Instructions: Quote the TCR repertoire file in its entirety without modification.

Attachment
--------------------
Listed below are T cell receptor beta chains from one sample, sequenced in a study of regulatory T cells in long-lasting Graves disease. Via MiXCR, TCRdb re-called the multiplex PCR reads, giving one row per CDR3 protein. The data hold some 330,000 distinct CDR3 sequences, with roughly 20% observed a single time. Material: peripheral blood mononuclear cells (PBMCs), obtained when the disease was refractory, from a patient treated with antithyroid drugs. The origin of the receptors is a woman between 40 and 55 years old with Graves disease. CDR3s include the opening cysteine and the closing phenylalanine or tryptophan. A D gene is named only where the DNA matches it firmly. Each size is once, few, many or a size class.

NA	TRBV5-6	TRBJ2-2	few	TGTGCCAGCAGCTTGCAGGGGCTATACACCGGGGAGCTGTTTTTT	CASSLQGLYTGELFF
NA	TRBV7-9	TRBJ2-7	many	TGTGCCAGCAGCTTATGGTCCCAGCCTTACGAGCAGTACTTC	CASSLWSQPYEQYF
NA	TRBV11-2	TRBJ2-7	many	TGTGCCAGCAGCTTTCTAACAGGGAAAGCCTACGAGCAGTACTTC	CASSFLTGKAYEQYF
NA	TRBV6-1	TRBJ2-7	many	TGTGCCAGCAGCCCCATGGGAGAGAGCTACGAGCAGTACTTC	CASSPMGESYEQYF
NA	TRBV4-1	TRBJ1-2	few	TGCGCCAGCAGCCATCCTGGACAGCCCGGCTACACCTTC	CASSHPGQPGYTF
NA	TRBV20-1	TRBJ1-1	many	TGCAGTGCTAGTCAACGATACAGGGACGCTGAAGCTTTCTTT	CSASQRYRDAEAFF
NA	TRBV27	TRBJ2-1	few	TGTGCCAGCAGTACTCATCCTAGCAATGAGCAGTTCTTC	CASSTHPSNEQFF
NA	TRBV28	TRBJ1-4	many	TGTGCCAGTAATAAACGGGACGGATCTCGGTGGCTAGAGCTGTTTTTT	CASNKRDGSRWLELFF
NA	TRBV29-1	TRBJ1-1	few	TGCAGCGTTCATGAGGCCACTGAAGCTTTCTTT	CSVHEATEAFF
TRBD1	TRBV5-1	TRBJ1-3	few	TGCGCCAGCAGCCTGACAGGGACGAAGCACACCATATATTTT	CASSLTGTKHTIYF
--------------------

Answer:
Listed below are T cell receptor beta chains from one sample, sequenced in a study of regulatory T cells in long-lasting Graves disease. Via MiXCR, TCRdb re-called the multiplex PCR reads, giving one row per CDR3 protein. The data hold some 330,000 distinct CDR3 sequences, with roughly 20% observed a single time. Material: peripheral blood mononuclear cells (PBMCs), obtained when the disease was refractory, from a patient treated with antithyroid drugs. The origin of the receptors is a woman between 40 and 55 years old with Graves disease. CDR3s include the opening cysteine and the closing phenylalanine or tryptophan. A D gene is named only where the DNA matches it firmly. Each size is once, few, many or a size class.

NA	TRBV5-6	TRBJ2-2	few	TGTGCCAGCAGCTTGCAGGGGCTATACACCGGGGAGCTGTTTTTT	CASSLQGLYTGELFF
NA	TRBV7-9	TRBJ2-7	many	TGTGCCAGCAGCTTATGGTCCCAGCCTTACGAGCAGTACTTC	CASSLWSQPYEQYF
NA	TRBV11-2	TRBJ2-7	many	TGTGCCAGCAGCTTTCTAACAGGGAAAGCCTACGAGCAGTACTTC	CASSFLTGKAYEQYF
NA	TRBV6-1	TRBJ2-7	many	TGTGCCAGCAGCCCCATGGGAGAGAGCTACGAGCAGTACTTC	CASSPMGESYEQYF
NA	TRBV4-1	TRBJ1-2	few	TGCGCCAGCAGCCATCCTGGACAGCCCGGCTACACCTTC	CASSHPGQPGYTF
NA	TRBV20-1	TRBJ1-1	many	TGCAGTGCTAGTCAACGATACAGGGACGCTGAAGCTTTCTTT	CSASQRYRDAEAFF
NA	TRBV27	TRBJ2-1	few	TGTGCCAGCAGTACTCATCCTAGCAATGAGCAGTTCTTC	CASSTHPSNEQFF
NA	TRBV28	TRBJ1-4	many	TGTGCCAGTAATAAACGGGACGGATCTCGGTGGCTAGAGCTGTTTTTT	CASNKRDGSRWLELFF
NA	TRBV29-1	TRBJ1-1	few	TGCAGCGTTCATGAGGCCACTGAAGCTTTCTTT	CSVHEATEAFF
TRBD1	TRBV5-1	TRBJ1-3	few	TGCGCCAGCAGCCTGACAGGGACGAAGCACACCATATATTTT	CASSLTGTKHTIYF